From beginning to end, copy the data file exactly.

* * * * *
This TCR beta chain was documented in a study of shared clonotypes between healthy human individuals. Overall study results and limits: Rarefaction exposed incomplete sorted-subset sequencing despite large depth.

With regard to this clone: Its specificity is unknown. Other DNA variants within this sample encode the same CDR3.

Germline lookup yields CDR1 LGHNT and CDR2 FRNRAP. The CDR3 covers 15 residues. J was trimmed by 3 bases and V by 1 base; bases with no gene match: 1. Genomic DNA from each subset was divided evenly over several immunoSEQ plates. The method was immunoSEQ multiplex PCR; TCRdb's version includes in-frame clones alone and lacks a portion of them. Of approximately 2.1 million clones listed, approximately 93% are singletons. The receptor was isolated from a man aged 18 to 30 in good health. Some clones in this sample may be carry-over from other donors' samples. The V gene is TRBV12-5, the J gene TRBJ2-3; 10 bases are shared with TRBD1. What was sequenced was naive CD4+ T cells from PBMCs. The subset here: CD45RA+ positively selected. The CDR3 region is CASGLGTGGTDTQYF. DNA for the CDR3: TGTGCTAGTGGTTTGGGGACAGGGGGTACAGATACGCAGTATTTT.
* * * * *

This TCR beta chain was documented in a study of shared clonotypes between healthy human individuals. Overall study results and limits: Rarefaction exposed incomplete sorted-subset sequencing despite large depth.

With regard to this clone: Its specificity is unknown. Other DNA variants within this sample encode the same CDR3.

Germline lookup yields CDR1 LGHNT and CDR2 FRNRAP. The CDR3 covers 15 residues. J was trimmed by 3 bases and V by 1 base; bases with no gene match: 1. Genomic DNA from each subset was divided evenly over several immunoSEQ plates. The method was immunoSEQ multiplex PCR; TCRdb's version includes in-frame clones alone and lacks a portion of them. Of approximately 2.1 million clones listed, approximately 93% are singletons. The receptor was isolated from a man aged 18 to 30 in good health. Some clones in this sample may be carry-over from other donors' samples. The V gene is TRBV12-5, the J gene TRBJ2-3; 10 bases are shared with TRBD1. What was sequenced was naive CD4+ T cells from PBMCs. The subset here: CD45RA+ positively selected. The CDR3 region is CASGLGTGGTDTQYF. DNA for the CDR3: TGTGCTAGTGGTTTGGGGACAGGGGGTACAGATACGCAGTATTTT.